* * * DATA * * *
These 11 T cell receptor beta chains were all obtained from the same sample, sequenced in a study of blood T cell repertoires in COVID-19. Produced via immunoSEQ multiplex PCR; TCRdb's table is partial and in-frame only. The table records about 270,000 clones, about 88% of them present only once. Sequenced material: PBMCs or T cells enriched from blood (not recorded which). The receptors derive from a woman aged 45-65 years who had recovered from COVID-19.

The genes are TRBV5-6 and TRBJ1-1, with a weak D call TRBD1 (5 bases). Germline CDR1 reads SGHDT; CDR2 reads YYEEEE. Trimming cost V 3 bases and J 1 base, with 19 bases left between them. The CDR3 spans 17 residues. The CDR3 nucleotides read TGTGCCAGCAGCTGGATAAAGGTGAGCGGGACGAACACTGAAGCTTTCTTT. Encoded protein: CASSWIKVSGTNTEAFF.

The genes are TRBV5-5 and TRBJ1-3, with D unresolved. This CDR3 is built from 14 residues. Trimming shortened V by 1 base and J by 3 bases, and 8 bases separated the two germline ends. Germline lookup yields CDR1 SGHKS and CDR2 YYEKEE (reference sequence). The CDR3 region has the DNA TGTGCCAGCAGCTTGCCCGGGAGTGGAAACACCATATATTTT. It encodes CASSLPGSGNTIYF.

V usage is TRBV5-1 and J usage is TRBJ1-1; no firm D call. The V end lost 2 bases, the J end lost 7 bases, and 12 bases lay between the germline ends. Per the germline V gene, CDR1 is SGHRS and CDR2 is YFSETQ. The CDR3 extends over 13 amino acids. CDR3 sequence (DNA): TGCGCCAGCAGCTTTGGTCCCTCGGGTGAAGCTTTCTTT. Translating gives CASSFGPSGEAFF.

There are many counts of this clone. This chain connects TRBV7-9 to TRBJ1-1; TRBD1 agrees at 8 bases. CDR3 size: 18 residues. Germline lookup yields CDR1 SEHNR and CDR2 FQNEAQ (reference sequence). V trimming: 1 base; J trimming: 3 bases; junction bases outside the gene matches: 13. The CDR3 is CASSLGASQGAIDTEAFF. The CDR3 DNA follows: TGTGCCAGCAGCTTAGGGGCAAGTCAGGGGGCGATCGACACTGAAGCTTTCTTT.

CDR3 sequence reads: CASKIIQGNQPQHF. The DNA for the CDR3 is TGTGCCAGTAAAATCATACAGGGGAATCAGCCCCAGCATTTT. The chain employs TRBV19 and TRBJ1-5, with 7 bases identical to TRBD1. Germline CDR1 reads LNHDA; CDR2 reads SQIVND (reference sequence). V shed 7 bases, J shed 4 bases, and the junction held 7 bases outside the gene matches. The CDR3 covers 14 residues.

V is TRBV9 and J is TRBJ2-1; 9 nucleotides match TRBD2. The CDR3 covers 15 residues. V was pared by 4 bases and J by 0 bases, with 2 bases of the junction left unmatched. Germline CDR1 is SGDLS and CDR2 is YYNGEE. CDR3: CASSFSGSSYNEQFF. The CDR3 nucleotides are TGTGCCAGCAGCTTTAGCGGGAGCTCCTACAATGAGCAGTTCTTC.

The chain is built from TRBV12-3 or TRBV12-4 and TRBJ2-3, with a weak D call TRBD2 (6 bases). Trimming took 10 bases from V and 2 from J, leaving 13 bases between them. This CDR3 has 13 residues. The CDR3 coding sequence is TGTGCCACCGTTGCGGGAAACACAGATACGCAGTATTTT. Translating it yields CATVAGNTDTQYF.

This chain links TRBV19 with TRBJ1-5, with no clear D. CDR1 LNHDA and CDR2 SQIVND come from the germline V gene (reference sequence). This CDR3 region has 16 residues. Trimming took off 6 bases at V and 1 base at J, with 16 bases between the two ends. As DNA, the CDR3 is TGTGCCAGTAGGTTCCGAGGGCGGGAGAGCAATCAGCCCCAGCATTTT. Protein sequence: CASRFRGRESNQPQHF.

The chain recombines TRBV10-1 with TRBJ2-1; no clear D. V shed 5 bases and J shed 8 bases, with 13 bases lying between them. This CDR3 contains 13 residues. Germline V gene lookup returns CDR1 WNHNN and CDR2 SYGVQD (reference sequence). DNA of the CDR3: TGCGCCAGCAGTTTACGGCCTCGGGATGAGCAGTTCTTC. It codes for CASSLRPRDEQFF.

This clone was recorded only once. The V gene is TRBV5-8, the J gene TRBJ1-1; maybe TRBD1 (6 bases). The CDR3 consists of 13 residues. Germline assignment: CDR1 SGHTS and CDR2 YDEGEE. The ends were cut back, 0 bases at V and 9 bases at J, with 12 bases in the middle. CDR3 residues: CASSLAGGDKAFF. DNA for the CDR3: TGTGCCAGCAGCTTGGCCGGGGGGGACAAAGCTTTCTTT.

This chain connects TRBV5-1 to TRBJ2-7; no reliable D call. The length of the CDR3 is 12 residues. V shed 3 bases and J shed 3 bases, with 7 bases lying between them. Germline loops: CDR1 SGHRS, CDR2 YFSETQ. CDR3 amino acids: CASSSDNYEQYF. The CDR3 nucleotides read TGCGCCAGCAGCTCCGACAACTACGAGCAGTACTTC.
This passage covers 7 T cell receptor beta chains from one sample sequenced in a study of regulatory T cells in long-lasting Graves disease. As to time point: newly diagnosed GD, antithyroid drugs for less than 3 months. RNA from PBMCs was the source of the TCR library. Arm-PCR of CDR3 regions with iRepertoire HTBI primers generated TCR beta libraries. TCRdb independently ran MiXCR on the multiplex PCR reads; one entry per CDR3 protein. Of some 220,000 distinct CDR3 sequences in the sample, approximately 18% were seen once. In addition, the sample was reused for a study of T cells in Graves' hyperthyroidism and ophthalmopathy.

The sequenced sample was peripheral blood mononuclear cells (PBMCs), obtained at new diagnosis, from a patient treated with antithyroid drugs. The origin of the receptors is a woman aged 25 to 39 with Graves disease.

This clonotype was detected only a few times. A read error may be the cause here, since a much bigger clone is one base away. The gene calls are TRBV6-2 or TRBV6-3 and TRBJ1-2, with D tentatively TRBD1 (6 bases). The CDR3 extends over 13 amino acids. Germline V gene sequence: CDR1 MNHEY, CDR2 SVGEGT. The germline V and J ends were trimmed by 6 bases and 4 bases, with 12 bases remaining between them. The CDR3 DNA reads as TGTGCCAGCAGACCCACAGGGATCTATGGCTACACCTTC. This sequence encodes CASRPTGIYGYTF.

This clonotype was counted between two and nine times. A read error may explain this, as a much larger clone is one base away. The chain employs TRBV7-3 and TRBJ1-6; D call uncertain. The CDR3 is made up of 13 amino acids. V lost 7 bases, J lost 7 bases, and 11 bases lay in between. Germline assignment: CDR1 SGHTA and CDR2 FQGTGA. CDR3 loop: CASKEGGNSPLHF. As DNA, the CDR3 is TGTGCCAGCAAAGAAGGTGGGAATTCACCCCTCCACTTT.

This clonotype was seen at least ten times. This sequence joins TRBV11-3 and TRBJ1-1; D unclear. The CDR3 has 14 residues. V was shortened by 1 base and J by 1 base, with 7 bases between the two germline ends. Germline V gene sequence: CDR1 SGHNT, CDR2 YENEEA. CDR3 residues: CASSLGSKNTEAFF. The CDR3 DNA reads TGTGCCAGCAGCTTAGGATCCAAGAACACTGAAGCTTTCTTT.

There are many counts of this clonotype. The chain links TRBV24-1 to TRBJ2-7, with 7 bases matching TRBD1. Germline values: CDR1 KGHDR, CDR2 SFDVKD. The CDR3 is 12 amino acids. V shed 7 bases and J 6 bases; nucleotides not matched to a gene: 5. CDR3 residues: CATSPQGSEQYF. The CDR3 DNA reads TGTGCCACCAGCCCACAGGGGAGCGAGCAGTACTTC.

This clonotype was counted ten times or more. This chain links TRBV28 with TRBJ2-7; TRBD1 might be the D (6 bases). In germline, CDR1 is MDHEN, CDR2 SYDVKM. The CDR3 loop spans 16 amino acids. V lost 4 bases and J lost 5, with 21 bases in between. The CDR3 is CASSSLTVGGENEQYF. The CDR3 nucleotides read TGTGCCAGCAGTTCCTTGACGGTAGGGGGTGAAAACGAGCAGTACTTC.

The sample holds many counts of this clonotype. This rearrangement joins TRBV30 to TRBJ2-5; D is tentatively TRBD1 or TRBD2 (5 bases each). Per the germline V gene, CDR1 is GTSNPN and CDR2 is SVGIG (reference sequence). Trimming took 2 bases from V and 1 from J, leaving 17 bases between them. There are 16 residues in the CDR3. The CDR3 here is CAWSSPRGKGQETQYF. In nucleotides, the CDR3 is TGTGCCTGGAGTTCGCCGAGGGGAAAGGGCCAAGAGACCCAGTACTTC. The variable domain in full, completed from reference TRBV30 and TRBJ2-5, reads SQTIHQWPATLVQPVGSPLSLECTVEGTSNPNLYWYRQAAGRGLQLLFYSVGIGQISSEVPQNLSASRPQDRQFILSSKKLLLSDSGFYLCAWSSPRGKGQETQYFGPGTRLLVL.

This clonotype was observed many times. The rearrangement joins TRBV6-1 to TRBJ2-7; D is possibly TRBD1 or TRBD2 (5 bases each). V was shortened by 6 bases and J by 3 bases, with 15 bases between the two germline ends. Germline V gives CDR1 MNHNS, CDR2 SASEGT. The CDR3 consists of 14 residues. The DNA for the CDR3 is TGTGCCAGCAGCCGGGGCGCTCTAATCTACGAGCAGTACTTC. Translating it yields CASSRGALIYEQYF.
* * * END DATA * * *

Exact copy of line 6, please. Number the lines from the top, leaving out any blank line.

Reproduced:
CDR3 sequence reads: CASKIIQGNQPQHF. The DNA for the CDR3 is TGTGCCAGTAAAATCATACAGGGGAATCAGCCCCAGCATTTT. The chain employs TRBV19 and TRBJ1-5, with 7 bases identical to TRBD1. Germline CDR1 reads LNHDA; CDR2 reads SQIVND (reference sequence). V shed 7 bases, J shed 4 bases, and the junction held 7 bases outside the gene matches. The CDR3 covers 14 residues.